The dancers have certainly been inspired by Ratmansky’s involvement. Polina Dzhurza is a member of the corps, who left Ukraine a few weeks after hearing about this “amazing project”.

“After so many months of worry and fear, we know how lucky we are to be safe and working,” she says. “It’s not perfect. We are squeezed. But when we dance the worries disappear and we are happy. To have Alexei and his wife creating this Giselle for us makes us feel very honoured and special. We’ve gone from the misery of war to being useful humans, respected and respectful.”

Ratmanksy believes this is a great opportunity to show the world just how much talent has always resided in Ukraine, whose dancers he feels have “often, undeservedly, been in the shadow of the big Russian companies, the Mariinsky and the Bolshoi, in the eyes of the West.”

He explains that “The group we have now, they’re not the National Ballet of Ukraine. They’re from all over. We’ve got dancers from Donetsk and Kharkiv and other cities. We’re learning about each other.” (The line-up also includes the Romanian former Royal Ballet and English National Ballet star Alina Cojocaru.)

Premiered in Paris in 1841, Giselle is one of the few ballets in what Ratmanksy refers to as the “narrow classical repertoire”, whose roots lie outside Russia. He hopes that performances will bring some form of healing, yet he fears that the classics of Russian ballet may vanish from stages for years to come.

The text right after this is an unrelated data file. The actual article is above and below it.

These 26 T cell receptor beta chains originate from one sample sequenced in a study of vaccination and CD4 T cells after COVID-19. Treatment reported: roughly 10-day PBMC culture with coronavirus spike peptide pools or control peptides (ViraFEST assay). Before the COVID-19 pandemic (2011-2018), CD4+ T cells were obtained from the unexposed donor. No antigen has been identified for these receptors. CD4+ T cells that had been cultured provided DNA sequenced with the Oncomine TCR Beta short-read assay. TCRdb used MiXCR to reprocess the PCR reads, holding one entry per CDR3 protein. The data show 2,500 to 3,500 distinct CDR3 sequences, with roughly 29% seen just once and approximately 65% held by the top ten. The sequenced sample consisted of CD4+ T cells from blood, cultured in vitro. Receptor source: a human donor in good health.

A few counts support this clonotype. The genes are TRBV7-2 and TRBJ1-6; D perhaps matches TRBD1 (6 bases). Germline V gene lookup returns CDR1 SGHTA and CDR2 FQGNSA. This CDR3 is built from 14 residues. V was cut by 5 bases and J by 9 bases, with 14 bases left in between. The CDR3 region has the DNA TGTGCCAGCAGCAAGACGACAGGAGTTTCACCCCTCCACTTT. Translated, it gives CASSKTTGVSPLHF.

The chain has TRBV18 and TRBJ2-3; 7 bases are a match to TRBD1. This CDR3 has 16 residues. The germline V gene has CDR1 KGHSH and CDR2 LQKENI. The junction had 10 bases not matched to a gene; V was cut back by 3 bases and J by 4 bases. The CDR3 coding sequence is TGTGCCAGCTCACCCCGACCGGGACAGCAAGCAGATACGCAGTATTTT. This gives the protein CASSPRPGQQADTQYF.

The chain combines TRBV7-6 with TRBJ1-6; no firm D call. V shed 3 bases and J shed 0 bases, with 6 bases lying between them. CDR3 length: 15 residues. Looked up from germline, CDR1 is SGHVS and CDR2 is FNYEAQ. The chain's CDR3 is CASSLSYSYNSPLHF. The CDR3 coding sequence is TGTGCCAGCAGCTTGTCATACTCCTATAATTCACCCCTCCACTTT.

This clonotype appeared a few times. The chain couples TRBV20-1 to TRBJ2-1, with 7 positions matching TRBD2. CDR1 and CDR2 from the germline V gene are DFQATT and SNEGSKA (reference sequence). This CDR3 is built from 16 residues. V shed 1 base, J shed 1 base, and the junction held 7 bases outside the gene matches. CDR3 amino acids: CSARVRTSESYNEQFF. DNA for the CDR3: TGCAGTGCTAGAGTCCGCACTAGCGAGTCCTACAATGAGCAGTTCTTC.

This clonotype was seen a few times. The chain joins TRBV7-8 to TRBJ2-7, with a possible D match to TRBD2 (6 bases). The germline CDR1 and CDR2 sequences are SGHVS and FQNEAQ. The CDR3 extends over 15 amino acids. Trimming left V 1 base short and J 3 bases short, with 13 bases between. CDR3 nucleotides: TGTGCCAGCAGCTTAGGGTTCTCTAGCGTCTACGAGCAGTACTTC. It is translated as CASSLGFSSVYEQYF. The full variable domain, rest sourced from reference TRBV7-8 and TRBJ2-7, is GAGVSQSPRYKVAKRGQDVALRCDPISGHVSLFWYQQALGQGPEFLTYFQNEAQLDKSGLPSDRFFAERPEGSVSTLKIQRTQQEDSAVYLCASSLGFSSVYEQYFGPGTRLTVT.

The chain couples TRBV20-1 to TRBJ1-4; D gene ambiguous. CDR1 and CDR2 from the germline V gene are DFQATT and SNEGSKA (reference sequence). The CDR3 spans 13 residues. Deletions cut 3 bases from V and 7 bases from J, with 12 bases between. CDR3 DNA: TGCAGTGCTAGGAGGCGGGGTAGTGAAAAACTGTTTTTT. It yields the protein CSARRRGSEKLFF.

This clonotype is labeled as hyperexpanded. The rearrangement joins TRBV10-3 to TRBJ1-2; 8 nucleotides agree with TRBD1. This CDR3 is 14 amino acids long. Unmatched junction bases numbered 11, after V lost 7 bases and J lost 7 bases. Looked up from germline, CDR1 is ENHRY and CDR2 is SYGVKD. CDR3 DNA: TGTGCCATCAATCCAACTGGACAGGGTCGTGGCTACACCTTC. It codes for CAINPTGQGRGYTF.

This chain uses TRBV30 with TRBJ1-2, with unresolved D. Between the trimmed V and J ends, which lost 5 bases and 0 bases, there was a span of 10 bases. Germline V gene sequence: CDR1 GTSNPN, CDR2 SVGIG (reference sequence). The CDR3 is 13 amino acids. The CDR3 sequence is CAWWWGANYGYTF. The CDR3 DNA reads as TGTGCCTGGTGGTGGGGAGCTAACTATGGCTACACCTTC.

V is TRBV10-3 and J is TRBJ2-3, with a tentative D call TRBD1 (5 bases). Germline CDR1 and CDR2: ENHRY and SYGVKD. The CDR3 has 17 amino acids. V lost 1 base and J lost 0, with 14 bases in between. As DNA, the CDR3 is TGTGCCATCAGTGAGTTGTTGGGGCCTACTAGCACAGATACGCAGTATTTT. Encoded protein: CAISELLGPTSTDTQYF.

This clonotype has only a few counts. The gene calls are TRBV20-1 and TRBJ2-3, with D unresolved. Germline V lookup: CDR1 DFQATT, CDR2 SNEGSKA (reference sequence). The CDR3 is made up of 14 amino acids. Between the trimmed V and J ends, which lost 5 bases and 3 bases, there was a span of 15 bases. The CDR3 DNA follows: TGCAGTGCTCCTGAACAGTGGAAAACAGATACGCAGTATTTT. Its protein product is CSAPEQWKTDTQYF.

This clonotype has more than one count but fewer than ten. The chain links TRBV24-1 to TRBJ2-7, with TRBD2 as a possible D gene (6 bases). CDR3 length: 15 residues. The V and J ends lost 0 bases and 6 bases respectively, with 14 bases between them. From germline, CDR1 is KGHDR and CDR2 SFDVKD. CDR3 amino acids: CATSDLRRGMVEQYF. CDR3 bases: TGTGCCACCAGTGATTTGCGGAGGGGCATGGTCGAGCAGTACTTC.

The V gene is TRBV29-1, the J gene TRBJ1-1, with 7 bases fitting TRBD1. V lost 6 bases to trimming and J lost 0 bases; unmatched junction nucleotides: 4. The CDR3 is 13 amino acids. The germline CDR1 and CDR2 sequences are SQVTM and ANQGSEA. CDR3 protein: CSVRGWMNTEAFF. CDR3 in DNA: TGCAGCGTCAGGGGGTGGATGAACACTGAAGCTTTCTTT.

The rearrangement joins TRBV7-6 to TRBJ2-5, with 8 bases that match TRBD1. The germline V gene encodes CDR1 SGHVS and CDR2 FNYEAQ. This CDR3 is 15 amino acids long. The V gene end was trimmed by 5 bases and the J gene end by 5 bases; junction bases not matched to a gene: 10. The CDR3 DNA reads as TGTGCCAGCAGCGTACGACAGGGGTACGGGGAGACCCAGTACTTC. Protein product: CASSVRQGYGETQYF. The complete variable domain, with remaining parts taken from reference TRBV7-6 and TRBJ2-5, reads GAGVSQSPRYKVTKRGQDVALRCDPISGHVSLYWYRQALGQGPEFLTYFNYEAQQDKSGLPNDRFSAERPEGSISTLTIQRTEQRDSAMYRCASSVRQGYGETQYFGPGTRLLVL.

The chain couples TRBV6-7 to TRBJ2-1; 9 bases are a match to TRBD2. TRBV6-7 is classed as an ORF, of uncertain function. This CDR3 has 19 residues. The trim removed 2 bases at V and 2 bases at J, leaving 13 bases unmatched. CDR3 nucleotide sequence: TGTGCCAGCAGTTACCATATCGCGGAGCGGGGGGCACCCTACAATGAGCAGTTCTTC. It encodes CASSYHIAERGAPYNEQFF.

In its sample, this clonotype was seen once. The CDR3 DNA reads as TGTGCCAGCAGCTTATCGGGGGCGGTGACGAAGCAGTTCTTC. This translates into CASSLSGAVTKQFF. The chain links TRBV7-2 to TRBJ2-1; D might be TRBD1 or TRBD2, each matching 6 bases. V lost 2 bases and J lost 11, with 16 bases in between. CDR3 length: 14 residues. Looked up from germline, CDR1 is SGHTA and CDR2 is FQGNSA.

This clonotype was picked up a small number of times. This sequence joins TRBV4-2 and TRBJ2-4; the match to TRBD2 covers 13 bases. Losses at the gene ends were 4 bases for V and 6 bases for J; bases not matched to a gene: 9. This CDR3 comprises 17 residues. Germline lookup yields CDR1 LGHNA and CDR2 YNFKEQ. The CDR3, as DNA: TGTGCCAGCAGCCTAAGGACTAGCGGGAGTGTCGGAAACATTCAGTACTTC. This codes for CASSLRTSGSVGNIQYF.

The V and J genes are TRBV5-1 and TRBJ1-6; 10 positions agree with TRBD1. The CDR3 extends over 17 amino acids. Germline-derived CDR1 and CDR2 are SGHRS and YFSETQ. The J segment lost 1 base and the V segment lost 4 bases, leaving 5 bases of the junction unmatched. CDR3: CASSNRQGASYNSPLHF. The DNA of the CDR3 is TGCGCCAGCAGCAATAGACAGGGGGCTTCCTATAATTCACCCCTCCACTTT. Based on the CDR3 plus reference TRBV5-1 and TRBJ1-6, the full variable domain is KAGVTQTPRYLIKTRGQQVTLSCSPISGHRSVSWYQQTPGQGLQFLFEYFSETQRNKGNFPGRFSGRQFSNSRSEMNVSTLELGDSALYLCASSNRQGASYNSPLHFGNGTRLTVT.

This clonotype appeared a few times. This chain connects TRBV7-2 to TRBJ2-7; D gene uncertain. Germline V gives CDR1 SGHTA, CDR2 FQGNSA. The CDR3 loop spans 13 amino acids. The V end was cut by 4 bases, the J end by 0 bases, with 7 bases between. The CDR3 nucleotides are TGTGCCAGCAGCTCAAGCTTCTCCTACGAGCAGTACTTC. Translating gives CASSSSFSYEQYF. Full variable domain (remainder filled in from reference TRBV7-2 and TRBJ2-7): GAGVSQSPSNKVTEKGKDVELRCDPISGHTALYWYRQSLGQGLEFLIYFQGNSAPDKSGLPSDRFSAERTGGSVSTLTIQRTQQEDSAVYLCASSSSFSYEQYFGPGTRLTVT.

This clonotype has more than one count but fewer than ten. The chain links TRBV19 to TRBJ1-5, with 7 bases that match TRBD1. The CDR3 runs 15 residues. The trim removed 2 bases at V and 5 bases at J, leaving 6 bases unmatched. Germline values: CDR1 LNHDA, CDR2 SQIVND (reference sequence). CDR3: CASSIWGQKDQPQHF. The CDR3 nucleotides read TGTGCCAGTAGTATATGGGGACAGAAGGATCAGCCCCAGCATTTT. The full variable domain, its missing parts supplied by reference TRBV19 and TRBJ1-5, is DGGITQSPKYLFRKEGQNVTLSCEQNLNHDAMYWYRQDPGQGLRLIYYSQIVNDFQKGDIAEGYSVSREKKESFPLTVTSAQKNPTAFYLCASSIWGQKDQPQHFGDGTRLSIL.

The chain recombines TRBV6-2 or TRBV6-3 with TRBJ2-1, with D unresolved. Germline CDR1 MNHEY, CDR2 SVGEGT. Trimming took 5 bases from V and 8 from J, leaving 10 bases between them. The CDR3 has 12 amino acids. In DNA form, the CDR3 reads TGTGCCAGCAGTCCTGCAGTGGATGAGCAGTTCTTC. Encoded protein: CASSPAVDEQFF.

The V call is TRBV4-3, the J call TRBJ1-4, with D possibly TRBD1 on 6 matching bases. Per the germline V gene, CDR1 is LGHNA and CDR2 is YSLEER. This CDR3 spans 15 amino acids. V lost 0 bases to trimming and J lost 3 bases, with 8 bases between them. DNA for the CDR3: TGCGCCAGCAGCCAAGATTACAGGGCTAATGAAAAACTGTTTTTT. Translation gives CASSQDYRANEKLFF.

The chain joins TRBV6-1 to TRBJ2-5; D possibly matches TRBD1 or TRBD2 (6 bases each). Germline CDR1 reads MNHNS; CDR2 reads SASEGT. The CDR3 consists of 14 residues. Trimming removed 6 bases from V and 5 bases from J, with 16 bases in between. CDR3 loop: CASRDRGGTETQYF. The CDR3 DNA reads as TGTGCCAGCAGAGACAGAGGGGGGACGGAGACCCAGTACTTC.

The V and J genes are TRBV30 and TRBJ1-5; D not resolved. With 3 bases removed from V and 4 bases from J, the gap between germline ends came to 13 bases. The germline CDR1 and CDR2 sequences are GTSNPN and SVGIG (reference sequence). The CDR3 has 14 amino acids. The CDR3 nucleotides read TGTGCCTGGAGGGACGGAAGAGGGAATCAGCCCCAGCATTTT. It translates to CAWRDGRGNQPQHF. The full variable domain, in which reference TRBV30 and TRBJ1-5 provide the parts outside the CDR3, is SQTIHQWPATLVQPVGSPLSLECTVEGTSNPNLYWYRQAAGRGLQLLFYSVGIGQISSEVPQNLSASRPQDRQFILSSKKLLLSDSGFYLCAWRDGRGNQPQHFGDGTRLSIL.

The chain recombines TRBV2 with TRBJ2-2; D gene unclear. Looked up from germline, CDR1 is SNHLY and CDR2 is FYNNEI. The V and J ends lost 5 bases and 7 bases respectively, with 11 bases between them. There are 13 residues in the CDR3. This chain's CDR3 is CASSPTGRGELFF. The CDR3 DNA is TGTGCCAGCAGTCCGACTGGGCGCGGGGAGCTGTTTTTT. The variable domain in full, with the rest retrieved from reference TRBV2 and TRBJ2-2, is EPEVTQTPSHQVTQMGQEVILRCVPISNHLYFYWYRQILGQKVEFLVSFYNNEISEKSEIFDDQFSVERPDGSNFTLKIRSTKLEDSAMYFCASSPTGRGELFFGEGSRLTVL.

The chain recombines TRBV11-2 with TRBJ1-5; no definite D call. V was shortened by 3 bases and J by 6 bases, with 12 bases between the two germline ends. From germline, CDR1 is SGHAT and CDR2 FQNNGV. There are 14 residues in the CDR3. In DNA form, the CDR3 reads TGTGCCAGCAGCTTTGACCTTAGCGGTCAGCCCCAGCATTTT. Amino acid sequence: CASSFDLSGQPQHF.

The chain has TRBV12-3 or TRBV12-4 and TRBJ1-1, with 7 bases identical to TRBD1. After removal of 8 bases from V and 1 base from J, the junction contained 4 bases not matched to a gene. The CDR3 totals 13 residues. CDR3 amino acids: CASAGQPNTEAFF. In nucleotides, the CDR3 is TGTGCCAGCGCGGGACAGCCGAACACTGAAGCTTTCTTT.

“Because I don’t know how we go on with them,” he says. “I’m so conflicted. These stories are part of my soul. This is not just a job, it’s a passion for me. And yet I’m fighting it. I need time to find the answers.

“For me, the greatest shock was the lack of protest in my country. I was hundred per cent sure that in the next few days millions of Russians would come out and stop what Putin was doing. And it didn’t happen.

“That was the biggest disappointment, the hardest moment of my life,” he adds. “It’s really a moral catastrophe, it’s a horrible, horrible moment in the history of Russia, in the history of Russian culture.”


Priority booking: the United Ukrainian Ballet’s ‘Giselle’

‘Giselle’ will be at the London Coliseum from Sept 13-17. Telegraph Subscribers can jump the queue with priority access tickets to Giselle  to raise money for the Disasters Emergency Committee (DEC) Ukraine Appeal and the United Ukrainian Ballet Foundation: